Advancing the rights of migrant workers throughout the Middle East

Return to research Posted on Oct 29 2010

Bahrain and Kuwait have already announced that they will alter their kefala sponsorship systems. While neither are wholly getting rid of such draconian systems, the fact that conversations on reform are at least being heard is a good start.

Qatar too is beginning to have its own debate. The government is said to be considering moves to guarantee workers’ pay and gratuities. Despite the fact that most manual and domestic workers are paid a pittance, their wages frequently fall in arrears. Within a week of arriving on Doha I heard of two large-scale instances where workers had not been paid as the employers were away on their holidays. The groundsmen at Doha hockey club, for example, would turn the sprinklers on as we were about to start playing to ‘vent’ their anger and, I suppose, to try to get the players to agitate on their behalf.

On the more fundamental question of Qatar abolishing its sponsorship and exit-visa systems, progress looks grim. The Qatari Chamber of Commerce has successfully lobbied to retain both these facets of Qatari labor law, despite the growing understanding that they are outdated, unfair and contribute to workers’ rights being abused.

Although the trend is gradually turning against the sponsorship and exit permit systems in the GCC countries, Qatar’s private sector says it would continue to back the above rules.

Of course the Chamber of Commerce backs such laws! In much the same way that a Turkey will never vote for Christmas and the Catholic Church isn’t going to vote for a gay Pope, a lobbying group whose role is to make things as pro-employer as possible will never willingly vote for human rights over profits.

Exactly this type of pressure in Bahrain led to the watering-down of their proposed reforms. Instead of allowing all workers to change jobs if they so choose [yes, the rights being argued for are this basic] domestic workers are still prohibited. Also, the kefala system has manifestly not been abolished: today it is the Labour Market Regulation Authority that sponsors workers and not individuals or agencies.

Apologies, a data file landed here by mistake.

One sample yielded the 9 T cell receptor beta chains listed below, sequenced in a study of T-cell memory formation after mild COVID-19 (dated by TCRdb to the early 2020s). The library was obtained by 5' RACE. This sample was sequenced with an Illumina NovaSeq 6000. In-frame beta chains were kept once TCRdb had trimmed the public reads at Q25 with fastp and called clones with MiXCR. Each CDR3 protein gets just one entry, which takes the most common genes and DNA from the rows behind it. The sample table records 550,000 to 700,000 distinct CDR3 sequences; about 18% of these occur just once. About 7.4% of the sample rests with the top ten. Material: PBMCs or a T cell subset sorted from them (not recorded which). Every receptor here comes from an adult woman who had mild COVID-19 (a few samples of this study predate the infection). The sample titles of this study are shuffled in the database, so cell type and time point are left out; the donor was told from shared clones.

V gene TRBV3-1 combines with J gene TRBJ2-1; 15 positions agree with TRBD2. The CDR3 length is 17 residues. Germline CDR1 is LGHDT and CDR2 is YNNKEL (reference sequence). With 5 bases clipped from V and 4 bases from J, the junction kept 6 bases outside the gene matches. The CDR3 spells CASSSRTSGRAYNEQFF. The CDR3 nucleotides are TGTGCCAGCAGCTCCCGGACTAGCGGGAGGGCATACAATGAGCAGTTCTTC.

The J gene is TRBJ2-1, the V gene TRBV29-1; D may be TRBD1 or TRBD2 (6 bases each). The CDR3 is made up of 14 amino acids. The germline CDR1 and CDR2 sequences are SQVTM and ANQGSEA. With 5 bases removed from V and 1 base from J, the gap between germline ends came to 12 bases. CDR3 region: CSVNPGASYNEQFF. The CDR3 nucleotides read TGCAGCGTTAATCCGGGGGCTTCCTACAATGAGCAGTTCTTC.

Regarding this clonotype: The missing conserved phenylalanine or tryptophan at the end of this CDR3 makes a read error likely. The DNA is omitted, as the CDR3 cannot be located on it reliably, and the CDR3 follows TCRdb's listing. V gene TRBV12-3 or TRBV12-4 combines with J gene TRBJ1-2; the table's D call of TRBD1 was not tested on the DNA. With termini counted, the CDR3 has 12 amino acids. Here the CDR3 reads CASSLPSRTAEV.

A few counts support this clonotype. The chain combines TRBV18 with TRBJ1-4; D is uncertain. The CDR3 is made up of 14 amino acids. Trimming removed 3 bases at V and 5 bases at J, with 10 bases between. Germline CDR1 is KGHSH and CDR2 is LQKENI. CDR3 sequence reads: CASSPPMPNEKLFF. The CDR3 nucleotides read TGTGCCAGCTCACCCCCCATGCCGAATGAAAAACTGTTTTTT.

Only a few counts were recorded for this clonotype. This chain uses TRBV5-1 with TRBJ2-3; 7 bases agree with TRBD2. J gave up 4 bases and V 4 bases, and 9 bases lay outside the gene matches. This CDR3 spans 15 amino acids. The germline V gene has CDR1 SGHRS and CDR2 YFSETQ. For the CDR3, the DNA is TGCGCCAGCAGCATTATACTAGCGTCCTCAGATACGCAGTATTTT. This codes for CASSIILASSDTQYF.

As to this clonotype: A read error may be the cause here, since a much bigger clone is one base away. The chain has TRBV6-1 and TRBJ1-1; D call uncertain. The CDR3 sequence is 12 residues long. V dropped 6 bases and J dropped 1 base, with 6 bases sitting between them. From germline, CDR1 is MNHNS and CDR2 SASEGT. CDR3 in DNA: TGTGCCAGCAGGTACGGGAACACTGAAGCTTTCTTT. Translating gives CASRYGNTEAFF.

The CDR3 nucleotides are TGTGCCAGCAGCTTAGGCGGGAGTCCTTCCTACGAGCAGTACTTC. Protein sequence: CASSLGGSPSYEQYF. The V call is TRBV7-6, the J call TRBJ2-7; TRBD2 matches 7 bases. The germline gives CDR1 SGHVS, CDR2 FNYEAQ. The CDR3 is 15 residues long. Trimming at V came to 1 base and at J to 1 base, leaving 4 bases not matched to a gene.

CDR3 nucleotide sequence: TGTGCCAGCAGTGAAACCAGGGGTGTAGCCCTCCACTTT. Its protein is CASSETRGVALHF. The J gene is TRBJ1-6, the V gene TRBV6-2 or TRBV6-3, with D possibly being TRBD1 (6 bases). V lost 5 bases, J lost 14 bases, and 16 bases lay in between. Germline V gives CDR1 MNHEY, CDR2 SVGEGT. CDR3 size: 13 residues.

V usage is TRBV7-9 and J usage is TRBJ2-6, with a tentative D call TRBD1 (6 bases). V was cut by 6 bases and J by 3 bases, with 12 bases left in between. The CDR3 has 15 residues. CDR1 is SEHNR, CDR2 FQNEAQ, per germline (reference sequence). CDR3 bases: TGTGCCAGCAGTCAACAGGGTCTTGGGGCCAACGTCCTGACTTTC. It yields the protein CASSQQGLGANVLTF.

The fact that the Qatari government caved-in to its business lobby highlights just how strong it must be. Ordinarily, one might expect that Qatar would be leading the way on these kinds of topics. In recent years Qatar’s image has been built championing itself as some kind of progressive if not faintly liberal state, promoting values of education, tolerance and openness. This push has come from the three most powerful people in the country: the Emir, HBJ (the Foreign and Prime Minister) and the Emir’s wife. For them, therefore, not to reform such an egregiously harsh and manifestly illiberal blot on Qatar’s image shows the kinds of give and take that needs to go on. Neither can this triumvirate rely on wide-spread public support: such laws do nothing for Qataris themselves; indeed, if they do anything to them it is ‘inconvenience’ them. Until a ground-swell of domestic or international pressure is reached, there is little the government can do.

This post was originally published on The Gulf Blog and re-posted here with permission.

Bahrain, Qatar, Research, Sponsorship

7 thoughts on “Qatar considers sponsorship system

  1. Kuya Ronnie says: